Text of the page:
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The 13th World Conference on Tobacco OR Health

Building capacity for a tobacco-free world

July 12-15, 2006, Washington, DC, USA



Thursday, July 13, 2006 - 12:00 PM
13-346

Cigarette smoking among U.S. adolescents: Prevalence, susceptibility, cessation, and addiction

Heather A. Ryan, MPH1, David E. Nelson, MD, MPH, MA1, Kat Jackson, MSPH2, and Ralph S. Caraballo, PhD, MPH1. (1) Office on Smoking and Health, Centers for Disease Control and Prevention, 4770 Buford Highway NE, MS K-50, Atlanta, GA 30341, (2) Research Triangle Institute, 2951 Flowers Road South, Suite 119, Atlanta, GA 30341

Objective: Preventing the initiation of cigarette smoking and promoting smoking cessation among adolescents are critical to meeting national Healthy People 2010 objectives. Multiple indicators are needed to evaluate progress in reducing tobacco use among adolescents. This session will review a range of topics in order to create such a perspective: 30-year trends in cigarette smoking among adolescents and young adults; susceptibility to initiating cigarette smoking among adolescent never smokers during the period of 1999-2004; behaviors, beliefs and psycho-social factors related to smoking cessation; and, individual and scaled indicators of nicotine addiction.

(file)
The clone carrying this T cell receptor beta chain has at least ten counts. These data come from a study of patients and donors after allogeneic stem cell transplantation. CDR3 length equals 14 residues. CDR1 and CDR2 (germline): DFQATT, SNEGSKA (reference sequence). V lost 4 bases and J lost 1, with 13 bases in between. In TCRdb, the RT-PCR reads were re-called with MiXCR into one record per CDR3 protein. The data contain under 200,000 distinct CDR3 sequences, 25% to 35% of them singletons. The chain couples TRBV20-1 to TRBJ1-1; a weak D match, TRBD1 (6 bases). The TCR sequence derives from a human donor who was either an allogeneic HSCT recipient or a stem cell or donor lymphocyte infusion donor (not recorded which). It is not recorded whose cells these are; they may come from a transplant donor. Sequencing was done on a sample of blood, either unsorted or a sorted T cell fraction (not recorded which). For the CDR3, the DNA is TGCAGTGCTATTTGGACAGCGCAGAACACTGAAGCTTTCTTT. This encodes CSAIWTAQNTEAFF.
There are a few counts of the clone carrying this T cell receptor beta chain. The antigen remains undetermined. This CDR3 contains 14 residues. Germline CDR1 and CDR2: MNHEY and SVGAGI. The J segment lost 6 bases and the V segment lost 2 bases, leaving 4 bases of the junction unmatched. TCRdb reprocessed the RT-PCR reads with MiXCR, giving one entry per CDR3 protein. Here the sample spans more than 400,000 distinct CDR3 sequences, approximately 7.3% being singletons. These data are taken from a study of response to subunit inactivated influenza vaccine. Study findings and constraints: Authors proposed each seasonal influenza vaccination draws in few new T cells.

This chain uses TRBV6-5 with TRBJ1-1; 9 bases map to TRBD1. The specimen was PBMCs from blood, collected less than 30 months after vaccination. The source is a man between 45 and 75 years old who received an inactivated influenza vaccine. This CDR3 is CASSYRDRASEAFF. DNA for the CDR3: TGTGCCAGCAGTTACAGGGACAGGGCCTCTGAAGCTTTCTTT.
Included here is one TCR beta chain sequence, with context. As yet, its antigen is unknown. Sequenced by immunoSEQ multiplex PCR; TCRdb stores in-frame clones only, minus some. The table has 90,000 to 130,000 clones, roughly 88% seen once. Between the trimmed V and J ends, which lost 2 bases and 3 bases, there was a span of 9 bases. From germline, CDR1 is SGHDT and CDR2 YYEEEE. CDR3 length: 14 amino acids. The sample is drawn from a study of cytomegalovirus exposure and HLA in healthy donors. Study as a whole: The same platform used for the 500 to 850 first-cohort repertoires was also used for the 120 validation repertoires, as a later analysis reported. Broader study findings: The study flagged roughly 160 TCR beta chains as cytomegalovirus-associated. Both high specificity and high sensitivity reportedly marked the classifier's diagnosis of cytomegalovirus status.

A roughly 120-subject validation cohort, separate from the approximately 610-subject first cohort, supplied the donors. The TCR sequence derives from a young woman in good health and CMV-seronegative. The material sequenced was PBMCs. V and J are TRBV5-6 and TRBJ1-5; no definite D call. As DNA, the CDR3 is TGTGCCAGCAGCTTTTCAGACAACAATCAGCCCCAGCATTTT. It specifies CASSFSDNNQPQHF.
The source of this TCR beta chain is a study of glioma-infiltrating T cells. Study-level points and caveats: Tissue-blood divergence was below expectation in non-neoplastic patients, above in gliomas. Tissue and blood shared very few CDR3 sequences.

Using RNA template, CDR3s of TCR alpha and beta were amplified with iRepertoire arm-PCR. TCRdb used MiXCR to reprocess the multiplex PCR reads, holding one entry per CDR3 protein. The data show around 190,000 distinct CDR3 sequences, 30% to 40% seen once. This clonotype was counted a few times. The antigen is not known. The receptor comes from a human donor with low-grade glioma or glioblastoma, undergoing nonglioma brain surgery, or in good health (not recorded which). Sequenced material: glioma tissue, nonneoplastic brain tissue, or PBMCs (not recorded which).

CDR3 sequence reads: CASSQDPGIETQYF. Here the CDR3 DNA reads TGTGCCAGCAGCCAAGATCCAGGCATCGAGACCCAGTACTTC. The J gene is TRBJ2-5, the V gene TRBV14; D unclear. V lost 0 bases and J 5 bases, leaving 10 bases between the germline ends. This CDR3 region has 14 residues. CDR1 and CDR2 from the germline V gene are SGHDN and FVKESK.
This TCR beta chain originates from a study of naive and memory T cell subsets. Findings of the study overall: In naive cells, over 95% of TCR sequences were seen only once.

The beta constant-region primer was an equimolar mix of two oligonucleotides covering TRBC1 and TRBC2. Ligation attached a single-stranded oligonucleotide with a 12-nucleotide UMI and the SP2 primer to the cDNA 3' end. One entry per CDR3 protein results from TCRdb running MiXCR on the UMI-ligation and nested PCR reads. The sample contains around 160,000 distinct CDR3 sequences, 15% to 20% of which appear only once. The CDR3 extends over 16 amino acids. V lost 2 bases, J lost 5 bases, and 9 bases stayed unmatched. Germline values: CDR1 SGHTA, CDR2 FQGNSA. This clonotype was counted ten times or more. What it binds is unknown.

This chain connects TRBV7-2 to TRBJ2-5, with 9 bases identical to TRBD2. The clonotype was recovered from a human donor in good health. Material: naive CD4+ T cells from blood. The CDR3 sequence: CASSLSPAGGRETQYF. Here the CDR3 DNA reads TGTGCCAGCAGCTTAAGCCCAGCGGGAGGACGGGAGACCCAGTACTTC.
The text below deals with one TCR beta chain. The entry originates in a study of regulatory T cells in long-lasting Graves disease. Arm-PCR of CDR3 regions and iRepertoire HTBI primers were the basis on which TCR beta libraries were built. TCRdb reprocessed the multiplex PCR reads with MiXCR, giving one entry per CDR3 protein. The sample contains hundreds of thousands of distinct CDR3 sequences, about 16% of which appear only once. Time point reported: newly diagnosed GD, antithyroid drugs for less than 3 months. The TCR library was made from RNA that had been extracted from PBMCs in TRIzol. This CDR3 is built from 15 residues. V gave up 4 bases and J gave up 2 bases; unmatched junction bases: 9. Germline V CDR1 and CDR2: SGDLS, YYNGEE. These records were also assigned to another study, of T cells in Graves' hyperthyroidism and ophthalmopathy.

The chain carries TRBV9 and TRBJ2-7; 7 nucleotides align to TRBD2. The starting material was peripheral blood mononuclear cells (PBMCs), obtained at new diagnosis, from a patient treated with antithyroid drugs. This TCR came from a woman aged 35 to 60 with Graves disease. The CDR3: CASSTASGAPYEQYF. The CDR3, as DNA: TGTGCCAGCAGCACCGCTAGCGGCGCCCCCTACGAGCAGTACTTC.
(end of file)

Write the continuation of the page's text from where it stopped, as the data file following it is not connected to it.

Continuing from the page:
Methods: Data from the National Youth Tobacco Survey (NYTS), Monitoring the Future (MTF) and the National Health Interview Survey (NHIS) were analyzed. Variables examined include, but are not limited to, smoking prevalence and intensity, susceptibility index, number of quit attempts, readiness to quit, participation in a tobacco cessation program, strength of anti-tobacco beliefs, perceived ability to quit, and restlessness and cravings after not smoking.

Results: Detailed results are not yet available. At this time, it appears adolescent and young adult cigarette smokers have gone through several use cycles. It is unclear whether the current downward smoking trend among adolescents may be slowing or stopping, and the percentage of susceptible never smokers seems to have remained steady between 1999-2004. Smokers who reported that their best friends do not smoke were more likely to attempt to quit. These plus upcoming findings will provide a distinct national picture of youth tobacco use.